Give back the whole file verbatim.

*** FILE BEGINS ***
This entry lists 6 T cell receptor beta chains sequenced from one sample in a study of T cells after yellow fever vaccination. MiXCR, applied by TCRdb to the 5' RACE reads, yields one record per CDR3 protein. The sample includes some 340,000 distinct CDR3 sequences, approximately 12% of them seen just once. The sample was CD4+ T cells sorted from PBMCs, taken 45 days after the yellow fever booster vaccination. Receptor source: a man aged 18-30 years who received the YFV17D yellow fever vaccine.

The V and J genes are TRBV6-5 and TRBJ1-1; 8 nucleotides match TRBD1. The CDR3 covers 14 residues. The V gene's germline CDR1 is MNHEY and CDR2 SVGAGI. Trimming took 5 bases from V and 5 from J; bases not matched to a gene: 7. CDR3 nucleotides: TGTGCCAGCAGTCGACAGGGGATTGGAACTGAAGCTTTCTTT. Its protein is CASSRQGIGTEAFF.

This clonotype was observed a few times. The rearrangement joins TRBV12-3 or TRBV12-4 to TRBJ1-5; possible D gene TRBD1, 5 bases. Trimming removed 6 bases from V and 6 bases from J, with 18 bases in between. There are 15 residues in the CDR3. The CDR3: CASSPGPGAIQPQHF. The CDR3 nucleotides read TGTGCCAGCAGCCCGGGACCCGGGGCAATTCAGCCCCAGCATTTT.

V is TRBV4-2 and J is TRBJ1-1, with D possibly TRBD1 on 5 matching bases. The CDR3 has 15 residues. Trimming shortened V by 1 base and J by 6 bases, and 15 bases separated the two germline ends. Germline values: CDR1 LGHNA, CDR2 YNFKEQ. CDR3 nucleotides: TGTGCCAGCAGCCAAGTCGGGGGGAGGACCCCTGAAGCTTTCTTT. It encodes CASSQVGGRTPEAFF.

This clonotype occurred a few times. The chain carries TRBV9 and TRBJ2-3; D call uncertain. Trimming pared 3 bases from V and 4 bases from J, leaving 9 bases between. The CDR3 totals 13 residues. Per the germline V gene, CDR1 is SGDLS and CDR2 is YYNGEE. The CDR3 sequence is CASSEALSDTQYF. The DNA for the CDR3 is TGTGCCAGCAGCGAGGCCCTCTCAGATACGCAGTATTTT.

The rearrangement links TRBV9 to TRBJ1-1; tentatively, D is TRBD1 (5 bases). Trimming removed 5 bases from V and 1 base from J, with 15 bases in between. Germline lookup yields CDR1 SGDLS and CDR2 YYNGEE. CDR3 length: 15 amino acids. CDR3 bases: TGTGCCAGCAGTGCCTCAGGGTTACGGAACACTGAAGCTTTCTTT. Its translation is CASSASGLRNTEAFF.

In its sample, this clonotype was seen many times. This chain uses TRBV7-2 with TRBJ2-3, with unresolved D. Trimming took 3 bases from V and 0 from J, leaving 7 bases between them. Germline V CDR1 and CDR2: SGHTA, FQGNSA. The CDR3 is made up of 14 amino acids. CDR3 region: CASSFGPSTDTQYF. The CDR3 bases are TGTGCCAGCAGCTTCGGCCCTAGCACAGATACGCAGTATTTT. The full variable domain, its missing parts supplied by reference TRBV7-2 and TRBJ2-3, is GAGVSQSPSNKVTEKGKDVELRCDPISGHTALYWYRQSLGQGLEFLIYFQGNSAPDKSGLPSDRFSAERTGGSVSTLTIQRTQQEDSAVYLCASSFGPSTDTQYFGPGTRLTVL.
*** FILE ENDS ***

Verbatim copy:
This entry lists 6 T cell receptor beta chains sequenced from one sample in a study of T cells after yellow fever vaccination. MiXCR, applied by TCRdb to the 5' RACE reads, yields one record per CDR3 protein. The sample includes some 340,000 distinct CDR3 sequences, approximately 12% of them seen just once. The sample was CD4+ T cells sorted from PBMCs, taken 45 days after the yellow fever booster vaccination. Receptor source: a man aged 18-30 years who received the YFV17D yellow fever vaccine.

The V and J genes are TRBV6-5 and TRBJ1-1; 8 nucleotides match TRBD1. The CDR3 covers 14 residues. The V gene's germline CDR1 is MNHEY and CDR2 SVGAGI. Trimming took 5 bases from V and 5 from J; bases not matched to a gene: 7. CDR3 nucleotides: TGTGCCAGCAGTCGACAGGGGATTGGAACTGAAGCTTTCTTT. Its protein is CASSRQGIGTEAFF.

This clonotype was observed a few times. The rearrangement joins TRBV12-3 or TRBV12-4 to TRBJ1-5; possible D gene TRBD1, 5 bases. Trimming removed 6 bases from V and 6 bases from J, with 18 bases in between. There are 15 residues in the CDR3. The CDR3: CASSPGPGAIQPQHF. The CDR3 nucleotides read TGTGCCAGCAGCCCGGGACCCGGGGCAATTCAGCCCCAGCATTTT.

V is TRBV4-2 and J is TRBJ1-1, with D possibly TRBD1 on 5 matching bases. The CDR3 has 15 residues. Trimming shortened V by 1 base and J by 6 bases, and 15 bases separated the two germline ends. Germline values: CDR1 LGHNA, CDR2 YNFKEQ. CDR3 nucleotides: TGTGCCAGCAGCCAAGTCGGGGGGAGGACCCCTGAAGCTTTCTTT. It encodes CASSQVGGRTPEAFF.

This clonotype occurred a few times. The chain carries TRBV9 and TRBJ2-3; D call uncertain. Trimming pared 3 bases from V and 4 bases from J, leaving 9 bases between. The CDR3 totals 13 residues. Per the germline V gene, CDR1 is SGDLS and CDR2 is YYNGEE. The CDR3 sequence is CASSEALSDTQYF. The DNA for the CDR3 is TGTGCCAGCAGCGAGGCCCTCTCAGATACGCAGTATTTT.

The rearrangement links TRBV9 to TRBJ1-1; tentatively, D is TRBD1 (5 bases). Trimming removed 5 bases from V and 1 base from J, with 15 bases in between. Germline lookup yields CDR1 SGDLS and CDR2 YYNGEE. CDR3 length: 15 amino acids. CDR3 bases: TGTGCCAGCAGTGCCTCAGGGTTACGGAACACTGAAGCTTTCTTT. Its translation is CASSASGLRNTEAFF.

In its sample, this clonotype was seen many times. This chain uses TRBV7-2 with TRBJ2-3, with unresolved D. Trimming took 3 bases from V and 0 from J, leaving 7 bases between them. Germline V CDR1 and CDR2: SGHTA, FQGNSA. The CDR3 is made up of 14 amino acids. CDR3 region: CASSFGPSTDTQYF. The CDR3 bases are TGTGCCAGCAGCTTCGGCCCTAGCACAGATACGCAGTATTTT. The full variable domain, its missing parts supplied by reference TRBV7-2 and TRBJ2-3, is GAGVSQSPSNKVTEKGKDVELRCDPISGHTALYWYRQSLGQGLEFLIYFQGNSAPDKSGLPSDRFSAERTGGSVSTLTIQRTQQEDSAVYLCASSFGPSTDTQYFGPGTRLTVL.